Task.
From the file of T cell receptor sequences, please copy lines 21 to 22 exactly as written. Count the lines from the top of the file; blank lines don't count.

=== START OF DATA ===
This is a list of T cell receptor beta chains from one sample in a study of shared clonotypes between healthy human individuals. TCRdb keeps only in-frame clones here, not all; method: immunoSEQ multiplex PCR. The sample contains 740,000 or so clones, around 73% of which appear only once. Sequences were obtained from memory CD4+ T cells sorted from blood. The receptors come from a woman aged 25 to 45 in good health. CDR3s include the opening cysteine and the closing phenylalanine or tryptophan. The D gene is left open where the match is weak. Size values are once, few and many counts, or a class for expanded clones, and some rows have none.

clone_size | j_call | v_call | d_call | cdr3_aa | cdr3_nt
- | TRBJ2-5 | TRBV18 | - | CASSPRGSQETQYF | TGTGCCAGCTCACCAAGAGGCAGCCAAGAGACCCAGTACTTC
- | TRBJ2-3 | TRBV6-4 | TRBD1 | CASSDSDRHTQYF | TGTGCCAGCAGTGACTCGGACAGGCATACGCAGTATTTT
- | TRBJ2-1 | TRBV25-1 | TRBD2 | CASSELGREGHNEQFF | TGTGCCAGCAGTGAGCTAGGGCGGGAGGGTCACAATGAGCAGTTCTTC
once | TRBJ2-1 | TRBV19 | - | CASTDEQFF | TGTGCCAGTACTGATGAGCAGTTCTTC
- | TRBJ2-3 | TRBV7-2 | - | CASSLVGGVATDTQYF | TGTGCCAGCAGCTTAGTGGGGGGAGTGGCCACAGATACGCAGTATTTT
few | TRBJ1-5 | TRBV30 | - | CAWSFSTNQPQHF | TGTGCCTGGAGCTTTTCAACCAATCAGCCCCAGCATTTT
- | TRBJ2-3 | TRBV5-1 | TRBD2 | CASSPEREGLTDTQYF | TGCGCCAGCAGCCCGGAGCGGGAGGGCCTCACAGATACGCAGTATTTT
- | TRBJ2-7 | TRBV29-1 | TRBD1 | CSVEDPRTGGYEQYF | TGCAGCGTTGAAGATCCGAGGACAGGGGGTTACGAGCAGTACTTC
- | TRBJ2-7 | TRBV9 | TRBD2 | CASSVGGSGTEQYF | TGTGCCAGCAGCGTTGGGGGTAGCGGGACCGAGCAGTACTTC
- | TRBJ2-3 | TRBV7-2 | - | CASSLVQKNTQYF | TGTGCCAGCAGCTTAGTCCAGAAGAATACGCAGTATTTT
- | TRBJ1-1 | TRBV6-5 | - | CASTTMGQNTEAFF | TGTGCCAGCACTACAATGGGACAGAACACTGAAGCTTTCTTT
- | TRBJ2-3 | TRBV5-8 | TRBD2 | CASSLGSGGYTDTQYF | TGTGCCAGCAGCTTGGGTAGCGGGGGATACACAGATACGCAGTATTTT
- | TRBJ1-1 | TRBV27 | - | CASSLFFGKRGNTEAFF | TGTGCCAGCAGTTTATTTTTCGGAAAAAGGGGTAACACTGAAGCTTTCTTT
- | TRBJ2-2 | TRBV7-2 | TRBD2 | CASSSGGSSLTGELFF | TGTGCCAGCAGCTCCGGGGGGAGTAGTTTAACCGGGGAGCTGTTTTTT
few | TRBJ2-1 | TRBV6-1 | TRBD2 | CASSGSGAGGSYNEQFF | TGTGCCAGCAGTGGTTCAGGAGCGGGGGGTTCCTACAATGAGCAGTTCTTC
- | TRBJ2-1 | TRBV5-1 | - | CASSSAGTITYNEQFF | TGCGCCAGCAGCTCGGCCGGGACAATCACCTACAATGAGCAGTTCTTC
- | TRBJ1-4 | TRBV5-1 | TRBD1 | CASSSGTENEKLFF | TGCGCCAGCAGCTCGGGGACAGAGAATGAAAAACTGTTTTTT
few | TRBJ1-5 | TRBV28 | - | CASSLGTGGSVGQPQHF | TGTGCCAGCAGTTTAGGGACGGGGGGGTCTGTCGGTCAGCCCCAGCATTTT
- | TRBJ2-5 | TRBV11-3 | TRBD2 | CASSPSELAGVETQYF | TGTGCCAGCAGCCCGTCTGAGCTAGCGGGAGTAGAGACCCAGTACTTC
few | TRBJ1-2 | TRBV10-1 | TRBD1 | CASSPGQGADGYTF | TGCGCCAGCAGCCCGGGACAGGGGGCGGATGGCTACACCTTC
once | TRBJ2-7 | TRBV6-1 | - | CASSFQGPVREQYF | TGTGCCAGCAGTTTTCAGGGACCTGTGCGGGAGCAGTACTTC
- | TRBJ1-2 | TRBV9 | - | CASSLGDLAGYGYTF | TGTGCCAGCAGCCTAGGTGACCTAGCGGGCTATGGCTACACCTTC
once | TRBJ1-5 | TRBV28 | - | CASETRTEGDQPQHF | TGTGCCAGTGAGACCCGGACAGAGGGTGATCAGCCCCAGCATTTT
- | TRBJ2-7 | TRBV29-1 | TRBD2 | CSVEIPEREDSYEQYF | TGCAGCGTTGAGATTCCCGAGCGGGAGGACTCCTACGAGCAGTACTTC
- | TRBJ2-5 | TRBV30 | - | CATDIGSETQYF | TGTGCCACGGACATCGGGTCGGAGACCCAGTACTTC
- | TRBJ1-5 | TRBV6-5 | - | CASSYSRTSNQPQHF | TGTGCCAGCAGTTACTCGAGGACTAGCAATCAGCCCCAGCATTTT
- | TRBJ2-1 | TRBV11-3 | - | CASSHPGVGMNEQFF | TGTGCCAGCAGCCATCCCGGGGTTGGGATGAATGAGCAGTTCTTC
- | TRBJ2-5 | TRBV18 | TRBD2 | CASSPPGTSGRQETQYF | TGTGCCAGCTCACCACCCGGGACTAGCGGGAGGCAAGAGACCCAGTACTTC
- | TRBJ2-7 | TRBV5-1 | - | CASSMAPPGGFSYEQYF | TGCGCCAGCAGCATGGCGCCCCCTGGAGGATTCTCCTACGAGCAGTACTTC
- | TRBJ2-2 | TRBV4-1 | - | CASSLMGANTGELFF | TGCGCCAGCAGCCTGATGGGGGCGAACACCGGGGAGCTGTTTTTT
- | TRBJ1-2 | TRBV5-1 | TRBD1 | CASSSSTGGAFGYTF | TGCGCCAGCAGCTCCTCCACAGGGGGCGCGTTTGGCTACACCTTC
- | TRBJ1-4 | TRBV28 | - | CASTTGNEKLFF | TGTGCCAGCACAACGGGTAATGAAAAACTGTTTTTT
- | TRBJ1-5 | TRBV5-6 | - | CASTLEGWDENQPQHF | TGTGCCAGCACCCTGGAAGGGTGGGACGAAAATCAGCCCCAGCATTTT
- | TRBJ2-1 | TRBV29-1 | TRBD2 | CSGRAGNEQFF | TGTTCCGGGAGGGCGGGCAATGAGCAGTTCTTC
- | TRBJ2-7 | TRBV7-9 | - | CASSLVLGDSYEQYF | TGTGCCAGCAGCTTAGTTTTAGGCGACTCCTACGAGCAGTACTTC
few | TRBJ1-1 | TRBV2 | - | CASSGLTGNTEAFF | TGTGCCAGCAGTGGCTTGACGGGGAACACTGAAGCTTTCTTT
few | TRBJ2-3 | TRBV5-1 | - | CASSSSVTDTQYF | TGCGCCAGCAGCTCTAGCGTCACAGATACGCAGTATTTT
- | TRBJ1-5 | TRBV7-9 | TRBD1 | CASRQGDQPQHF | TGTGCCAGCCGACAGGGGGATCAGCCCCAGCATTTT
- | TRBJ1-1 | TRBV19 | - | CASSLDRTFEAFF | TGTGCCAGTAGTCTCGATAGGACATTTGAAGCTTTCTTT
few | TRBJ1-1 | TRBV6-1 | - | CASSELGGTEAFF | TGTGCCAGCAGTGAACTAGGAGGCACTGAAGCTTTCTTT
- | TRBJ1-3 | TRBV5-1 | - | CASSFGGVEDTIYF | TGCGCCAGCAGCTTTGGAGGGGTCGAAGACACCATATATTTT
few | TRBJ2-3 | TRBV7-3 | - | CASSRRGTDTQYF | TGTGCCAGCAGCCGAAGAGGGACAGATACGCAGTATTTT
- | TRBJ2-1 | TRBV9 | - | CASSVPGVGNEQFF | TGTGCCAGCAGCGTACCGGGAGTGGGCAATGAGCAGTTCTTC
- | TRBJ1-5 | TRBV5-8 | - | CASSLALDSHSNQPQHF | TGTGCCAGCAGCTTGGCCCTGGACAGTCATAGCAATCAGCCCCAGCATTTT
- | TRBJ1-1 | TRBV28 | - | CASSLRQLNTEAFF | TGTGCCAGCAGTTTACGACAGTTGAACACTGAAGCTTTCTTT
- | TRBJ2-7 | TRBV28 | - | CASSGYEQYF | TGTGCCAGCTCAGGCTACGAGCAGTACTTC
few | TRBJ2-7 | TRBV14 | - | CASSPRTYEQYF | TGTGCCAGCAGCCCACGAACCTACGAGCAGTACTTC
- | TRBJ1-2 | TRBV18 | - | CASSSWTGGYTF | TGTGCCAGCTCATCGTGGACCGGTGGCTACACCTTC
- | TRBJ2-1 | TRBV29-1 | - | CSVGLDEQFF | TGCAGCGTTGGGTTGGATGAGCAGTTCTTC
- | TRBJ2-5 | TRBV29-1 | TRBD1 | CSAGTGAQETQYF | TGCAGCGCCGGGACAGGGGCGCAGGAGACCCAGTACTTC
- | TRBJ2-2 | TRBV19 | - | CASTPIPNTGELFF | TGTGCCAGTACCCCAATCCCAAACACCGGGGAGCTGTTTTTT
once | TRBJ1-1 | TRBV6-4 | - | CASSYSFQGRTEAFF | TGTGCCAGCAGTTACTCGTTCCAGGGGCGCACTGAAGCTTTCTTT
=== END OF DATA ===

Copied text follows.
- | TRBJ2-5 | TRBV11-3 | TRBD2 | CASSPSELAGVETQYF | TGTGCCAGCAGCCCGTCTGAGCTAGCGGGAGTAGAGACCCAGTACTTC
few | TRBJ1-2 | TRBV10-1 | TRBD1 | CASSPGQGADGYTF | TGCGCCAGCAGCCCGGGACAGGGGGCGGATGGCTACACCTTC